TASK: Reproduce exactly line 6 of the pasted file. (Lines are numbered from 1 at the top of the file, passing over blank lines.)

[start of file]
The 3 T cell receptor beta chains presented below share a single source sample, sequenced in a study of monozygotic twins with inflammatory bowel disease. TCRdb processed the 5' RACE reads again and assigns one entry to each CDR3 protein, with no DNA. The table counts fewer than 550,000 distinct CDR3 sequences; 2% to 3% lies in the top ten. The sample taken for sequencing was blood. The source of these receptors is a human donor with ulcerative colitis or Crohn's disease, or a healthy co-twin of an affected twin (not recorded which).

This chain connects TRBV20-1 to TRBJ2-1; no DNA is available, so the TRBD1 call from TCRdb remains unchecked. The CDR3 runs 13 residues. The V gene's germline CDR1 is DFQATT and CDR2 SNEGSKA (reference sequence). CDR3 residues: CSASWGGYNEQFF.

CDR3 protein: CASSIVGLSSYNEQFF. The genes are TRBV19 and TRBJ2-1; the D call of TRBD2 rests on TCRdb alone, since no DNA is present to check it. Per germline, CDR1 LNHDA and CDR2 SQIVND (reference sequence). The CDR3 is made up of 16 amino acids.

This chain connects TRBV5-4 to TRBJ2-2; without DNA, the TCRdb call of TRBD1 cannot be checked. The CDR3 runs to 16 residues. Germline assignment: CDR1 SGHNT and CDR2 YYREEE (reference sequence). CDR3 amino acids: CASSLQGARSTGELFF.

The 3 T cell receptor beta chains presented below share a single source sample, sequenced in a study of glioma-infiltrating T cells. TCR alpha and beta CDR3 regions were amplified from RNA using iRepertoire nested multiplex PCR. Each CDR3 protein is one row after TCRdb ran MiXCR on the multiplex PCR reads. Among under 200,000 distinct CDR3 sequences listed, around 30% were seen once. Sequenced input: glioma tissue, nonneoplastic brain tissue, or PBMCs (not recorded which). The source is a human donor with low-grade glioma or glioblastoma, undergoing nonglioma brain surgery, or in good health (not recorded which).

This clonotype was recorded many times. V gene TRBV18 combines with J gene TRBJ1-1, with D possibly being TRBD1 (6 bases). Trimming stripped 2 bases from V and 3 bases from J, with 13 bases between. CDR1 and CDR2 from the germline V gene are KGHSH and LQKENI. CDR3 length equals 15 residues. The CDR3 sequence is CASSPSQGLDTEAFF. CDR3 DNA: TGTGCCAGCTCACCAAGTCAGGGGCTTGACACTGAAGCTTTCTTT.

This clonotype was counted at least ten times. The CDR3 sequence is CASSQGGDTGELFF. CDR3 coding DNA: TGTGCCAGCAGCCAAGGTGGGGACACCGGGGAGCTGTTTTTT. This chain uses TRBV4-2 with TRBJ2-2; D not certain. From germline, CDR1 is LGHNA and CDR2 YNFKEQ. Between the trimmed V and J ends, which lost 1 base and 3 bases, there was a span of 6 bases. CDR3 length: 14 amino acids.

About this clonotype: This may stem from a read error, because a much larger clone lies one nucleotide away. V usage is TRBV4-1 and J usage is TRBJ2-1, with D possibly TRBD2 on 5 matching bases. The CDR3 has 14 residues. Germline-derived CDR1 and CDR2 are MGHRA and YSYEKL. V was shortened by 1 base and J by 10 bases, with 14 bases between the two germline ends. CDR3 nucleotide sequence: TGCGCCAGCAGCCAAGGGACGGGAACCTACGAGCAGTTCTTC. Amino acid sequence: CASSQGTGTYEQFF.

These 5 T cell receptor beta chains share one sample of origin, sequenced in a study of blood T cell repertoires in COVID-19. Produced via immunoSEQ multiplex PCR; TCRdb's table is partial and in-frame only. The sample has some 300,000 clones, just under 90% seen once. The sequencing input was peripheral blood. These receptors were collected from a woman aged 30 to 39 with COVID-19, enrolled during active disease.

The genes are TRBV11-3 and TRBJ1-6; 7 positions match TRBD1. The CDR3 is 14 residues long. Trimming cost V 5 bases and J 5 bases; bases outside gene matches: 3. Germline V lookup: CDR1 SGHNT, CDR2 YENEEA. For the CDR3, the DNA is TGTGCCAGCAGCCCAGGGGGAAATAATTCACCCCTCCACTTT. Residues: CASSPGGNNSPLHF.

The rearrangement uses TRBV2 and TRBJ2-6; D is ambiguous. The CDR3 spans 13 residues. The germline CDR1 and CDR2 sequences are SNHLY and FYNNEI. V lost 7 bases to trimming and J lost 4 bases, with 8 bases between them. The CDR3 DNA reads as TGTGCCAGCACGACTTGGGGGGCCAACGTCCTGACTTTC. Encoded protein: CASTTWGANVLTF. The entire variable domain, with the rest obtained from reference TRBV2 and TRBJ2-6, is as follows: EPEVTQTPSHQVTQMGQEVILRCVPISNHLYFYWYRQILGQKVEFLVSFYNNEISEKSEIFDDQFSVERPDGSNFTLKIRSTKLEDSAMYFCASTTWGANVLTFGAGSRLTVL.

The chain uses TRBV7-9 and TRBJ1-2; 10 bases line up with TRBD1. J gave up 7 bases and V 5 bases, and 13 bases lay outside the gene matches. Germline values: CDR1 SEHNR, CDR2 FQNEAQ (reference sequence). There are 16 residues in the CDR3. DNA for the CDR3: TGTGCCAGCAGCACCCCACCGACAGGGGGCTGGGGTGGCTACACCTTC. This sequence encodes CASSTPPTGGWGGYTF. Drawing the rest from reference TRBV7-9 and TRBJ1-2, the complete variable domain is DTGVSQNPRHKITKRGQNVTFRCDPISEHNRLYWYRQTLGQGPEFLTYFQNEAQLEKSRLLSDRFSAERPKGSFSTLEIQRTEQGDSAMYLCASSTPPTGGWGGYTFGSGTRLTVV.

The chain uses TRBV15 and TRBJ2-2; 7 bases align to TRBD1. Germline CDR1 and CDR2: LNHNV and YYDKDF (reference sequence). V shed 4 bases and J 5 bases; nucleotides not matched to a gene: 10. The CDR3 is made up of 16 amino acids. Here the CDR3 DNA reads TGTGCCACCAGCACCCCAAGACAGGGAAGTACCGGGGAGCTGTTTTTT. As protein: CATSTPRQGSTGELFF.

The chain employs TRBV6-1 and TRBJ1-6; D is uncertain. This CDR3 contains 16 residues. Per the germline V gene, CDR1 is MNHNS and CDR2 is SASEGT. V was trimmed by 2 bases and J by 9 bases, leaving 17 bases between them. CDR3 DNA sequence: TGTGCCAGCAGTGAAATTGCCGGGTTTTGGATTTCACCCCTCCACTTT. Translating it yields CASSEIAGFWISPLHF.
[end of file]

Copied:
This clonotype was recorded many times. V gene TRBV18 combines with J gene TRBJ1-1, with D possibly being TRBD1 (6 bases). Trimming stripped 2 bases from V and 3 bases from J, with 13 bases between. CDR1 and CDR2 from the germline V gene are KGHSH and LQKENI. CDR3 length equals 15 residues. The CDR3 sequence is CASSPSQGLDTEAFF. CDR3 DNA: TGTGCCAGCTCACCAAGTCAGGGGCTTGACACTGAAGCTTTCTTT.